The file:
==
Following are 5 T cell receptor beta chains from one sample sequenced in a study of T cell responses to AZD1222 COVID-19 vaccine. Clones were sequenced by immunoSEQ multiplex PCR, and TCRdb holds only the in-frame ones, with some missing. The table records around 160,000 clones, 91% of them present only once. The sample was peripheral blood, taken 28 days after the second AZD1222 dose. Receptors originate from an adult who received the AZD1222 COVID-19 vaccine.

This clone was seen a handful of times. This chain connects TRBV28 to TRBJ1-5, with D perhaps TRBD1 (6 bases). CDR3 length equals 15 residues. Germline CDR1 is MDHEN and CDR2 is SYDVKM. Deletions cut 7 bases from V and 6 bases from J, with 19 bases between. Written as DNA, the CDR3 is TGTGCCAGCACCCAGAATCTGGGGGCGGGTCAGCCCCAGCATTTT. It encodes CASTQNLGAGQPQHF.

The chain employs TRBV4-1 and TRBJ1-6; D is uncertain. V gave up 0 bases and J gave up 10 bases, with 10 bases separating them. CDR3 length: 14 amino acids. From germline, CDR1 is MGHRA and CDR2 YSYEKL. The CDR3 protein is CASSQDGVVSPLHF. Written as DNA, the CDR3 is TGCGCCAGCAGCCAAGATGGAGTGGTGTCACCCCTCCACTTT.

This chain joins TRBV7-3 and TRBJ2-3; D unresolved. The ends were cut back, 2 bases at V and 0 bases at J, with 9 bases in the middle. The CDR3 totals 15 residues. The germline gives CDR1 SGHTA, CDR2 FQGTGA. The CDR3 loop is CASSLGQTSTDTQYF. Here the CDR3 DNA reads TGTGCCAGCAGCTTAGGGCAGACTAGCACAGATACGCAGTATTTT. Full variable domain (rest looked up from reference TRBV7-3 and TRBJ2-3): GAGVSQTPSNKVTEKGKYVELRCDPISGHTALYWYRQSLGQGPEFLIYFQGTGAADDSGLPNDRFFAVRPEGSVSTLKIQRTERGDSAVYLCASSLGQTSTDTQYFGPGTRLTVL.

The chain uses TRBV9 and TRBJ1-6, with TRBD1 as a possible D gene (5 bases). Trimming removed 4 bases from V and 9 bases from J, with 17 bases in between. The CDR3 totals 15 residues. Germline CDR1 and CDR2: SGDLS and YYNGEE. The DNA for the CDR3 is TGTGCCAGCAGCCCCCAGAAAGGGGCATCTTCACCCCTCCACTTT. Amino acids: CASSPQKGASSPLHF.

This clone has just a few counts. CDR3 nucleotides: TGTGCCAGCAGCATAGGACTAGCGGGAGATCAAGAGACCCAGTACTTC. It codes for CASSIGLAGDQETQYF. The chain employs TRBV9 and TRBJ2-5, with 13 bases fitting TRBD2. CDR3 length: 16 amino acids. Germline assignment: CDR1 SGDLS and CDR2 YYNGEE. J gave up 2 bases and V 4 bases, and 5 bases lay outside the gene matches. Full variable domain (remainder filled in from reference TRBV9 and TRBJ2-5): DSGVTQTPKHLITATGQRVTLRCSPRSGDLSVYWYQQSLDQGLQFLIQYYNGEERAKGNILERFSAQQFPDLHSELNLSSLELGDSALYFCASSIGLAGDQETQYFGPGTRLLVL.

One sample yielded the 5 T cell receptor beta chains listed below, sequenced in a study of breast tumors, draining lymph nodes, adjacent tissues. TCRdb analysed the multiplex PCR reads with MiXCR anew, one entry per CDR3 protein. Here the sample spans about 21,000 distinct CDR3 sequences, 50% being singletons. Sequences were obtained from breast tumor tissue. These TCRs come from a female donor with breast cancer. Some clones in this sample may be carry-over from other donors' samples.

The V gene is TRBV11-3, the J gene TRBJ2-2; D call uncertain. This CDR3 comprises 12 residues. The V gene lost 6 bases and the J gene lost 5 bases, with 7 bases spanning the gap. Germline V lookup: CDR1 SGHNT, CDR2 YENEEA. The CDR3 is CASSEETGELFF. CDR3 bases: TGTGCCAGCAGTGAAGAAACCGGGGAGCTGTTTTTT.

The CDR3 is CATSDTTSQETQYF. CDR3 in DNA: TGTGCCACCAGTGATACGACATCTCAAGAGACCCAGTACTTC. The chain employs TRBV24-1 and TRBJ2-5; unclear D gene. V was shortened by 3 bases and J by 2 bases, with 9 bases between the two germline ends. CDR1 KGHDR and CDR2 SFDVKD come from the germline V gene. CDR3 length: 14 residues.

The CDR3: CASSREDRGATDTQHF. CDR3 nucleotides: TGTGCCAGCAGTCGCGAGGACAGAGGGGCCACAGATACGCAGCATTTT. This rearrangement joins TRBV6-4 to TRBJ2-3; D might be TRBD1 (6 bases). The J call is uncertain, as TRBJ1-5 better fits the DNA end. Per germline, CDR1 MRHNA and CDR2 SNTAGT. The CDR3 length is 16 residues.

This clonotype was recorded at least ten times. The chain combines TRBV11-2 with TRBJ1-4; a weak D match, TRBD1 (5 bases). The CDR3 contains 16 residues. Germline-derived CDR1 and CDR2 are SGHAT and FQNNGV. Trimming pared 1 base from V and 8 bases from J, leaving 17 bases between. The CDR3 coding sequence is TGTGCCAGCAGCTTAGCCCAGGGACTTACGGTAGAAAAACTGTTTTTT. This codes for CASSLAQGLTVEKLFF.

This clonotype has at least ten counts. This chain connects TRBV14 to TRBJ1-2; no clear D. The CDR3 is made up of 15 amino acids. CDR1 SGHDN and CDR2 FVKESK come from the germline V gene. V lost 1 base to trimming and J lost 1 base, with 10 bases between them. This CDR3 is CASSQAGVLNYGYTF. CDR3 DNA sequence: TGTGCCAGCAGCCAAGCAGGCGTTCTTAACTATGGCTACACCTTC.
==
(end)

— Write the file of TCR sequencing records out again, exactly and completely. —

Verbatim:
Following are 5 T cell receptor beta chains from one sample sequenced in a study of T cell responses to AZD1222 COVID-19 vaccine. Clones were sequenced by immunoSEQ multiplex PCR, and TCRdb holds only the in-frame ones, with some missing. The table records around 160,000 clones, 91% of them present only once. The sample was peripheral blood, taken 28 days after the second AZD1222 dose. Receptors originate from an adult who received the AZD1222 COVID-19 vaccine.

This clone was seen a handful of times. This chain connects TRBV28 to TRBJ1-5, with D perhaps TRBD1 (6 bases). CDR3 length equals 15 residues. Germline CDR1 is MDHEN and CDR2 is SYDVKM. Deletions cut 7 bases from V and 6 bases from J, with 19 bases between. Written as DNA, the CDR3 is TGTGCCAGCACCCAGAATCTGGGGGCGGGTCAGCCCCAGCATTTT. It encodes CASTQNLGAGQPQHF.

The chain employs TRBV4-1 and TRBJ1-6; D is uncertain. V gave up 0 bases and J gave up 10 bases, with 10 bases separating them. CDR3 length: 14 amino acids. From germline, CDR1 is MGHRA and CDR2 YSYEKL. The CDR3 protein is CASSQDGVVSPLHF. Written as DNA, the CDR3 is TGCGCCAGCAGCCAAGATGGAGTGGTGTCACCCCTCCACTTT.

This chain joins TRBV7-3 and TRBJ2-3; D unresolved. The ends were cut back, 2 bases at V and 0 bases at J, with 9 bases in the middle. The CDR3 totals 15 residues. The germline gives CDR1 SGHTA, CDR2 FQGTGA. The CDR3 loop is CASSLGQTSTDTQYF. Here the CDR3 DNA reads TGTGCCAGCAGCTTAGGGCAGACTAGCACAGATACGCAGTATTTT. Full variable domain (rest looked up from reference TRBV7-3 and TRBJ2-3): GAGVSQTPSNKVTEKGKYVELRCDPISGHTALYWYRQSLGQGPEFLIYFQGTGAADDSGLPNDRFFAVRPEGSVSTLKIQRTERGDSAVYLCASSLGQTSTDTQYFGPGTRLTVL.

The chain uses TRBV9 and TRBJ1-6, with TRBD1 as a possible D gene (5 bases). Trimming removed 4 bases from V and 9 bases from J, with 17 bases in between. The CDR3 totals 15 residues. Germline CDR1 and CDR2: SGDLS and YYNGEE. The DNA for the CDR3 is TGTGCCAGCAGCCCCCAGAAAGGGGCATCTTCACCCCTCCACTTT. Amino acids: CASSPQKGASSPLHF.

This clone has just a few counts. CDR3 nucleotides: TGTGCCAGCAGCATAGGACTAGCGGGAGATCAAGAGACCCAGTACTTC. It codes for CASSIGLAGDQETQYF. The chain employs TRBV9 and TRBJ2-5, with 13 bases fitting TRBD2. CDR3 length: 16 amino acids. Germline assignment: CDR1 SGDLS and CDR2 YYNGEE. J gave up 2 bases and V 4 bases, and 5 bases lay outside the gene matches. Full variable domain (remainder filled in from reference TRBV9 and TRBJ2-5): DSGVTQTPKHLITATGQRVTLRCSPRSGDLSVYWYQQSLDQGLQFLIQYYNGEERAKGNILERFSAQQFPDLHSELNLSSLELGDSALYFCASSIGLAGDQETQYFGPGTRLLVL.

One sample yielded the 5 T cell receptor beta chains listed below, sequenced in a study of breast tumors, draining lymph nodes, adjacent tissues. TCRdb analysed the multiplex PCR reads with MiXCR anew, one entry per CDR3 protein. Here the sample spans about 21,000 distinct CDR3 sequences, 50% being singletons. Sequences were obtained from breast tumor tissue. These TCRs come from a female donor with breast cancer. Some clones in this sample may be carry-over from other donors' samples.

The V gene is TRBV11-3, the J gene TRBJ2-2; D call uncertain. This CDR3 comprises 12 residues. The V gene lost 6 bases and the J gene lost 5 bases, with 7 bases spanning the gap. Germline V lookup: CDR1 SGHNT, CDR2 YENEEA. The CDR3 is CASSEETGELFF. CDR3 bases: TGTGCCAGCAGTGAAGAAACCGGGGAGCTGTTTTTT.

The CDR3 is CATSDTTSQETQYF. CDR3 in DNA: TGTGCCACCAGTGATACGACATCTCAAGAGACCCAGTACTTC. The chain employs TRBV24-1 and TRBJ2-5; unclear D gene. V was shortened by 3 bases and J by 2 bases, with 9 bases between the two germline ends. CDR1 KGHDR and CDR2 SFDVKD come from the germline V gene. CDR3 length: 14 residues.

The CDR3: CASSREDRGATDTQHF. CDR3 nucleotides: TGTGCCAGCAGTCGCGAGGACAGAGGGGCCACAGATACGCAGCATTTT. This rearrangement joins TRBV6-4 to TRBJ2-3; D might be TRBD1 (6 bases). The J call is uncertain, as TRBJ1-5 better fits the DNA end. Per germline, CDR1 MRHNA and CDR2 SNTAGT. The CDR3 length is 16 residues.

This clonotype was recorded at least ten times. The chain combines TRBV11-2 with TRBJ1-4; a weak D match, TRBD1 (5 bases). The CDR3 contains 16 residues. Germline-derived CDR1 and CDR2 are SGHAT and FQNNGV. Trimming pared 1 base from V and 8 bases from J, leaving 17 bases between. The CDR3 coding sequence is TGTGCCAGCAGCTTAGCCCAGGGACTTACGGTAGAAAAACTGTTTTTT. This codes for CASSLAQGLTVEKLFF.

This clonotype has at least ten counts. This chain connects TRBV14 to TRBJ1-2; no clear D. The CDR3 is made up of 15 amino acids. CDR1 SGHDN and CDR2 FVKESK come from the germline V gene. V lost 1 base to trimming and J lost 1 base, with 10 bases between them. This CDR3 is CASSQAGVLNYGYTF. CDR3 DNA sequence: TGTGCCAGCAGCCAAGCAGGCGTTCTTAACTATGGCTACACCTTC.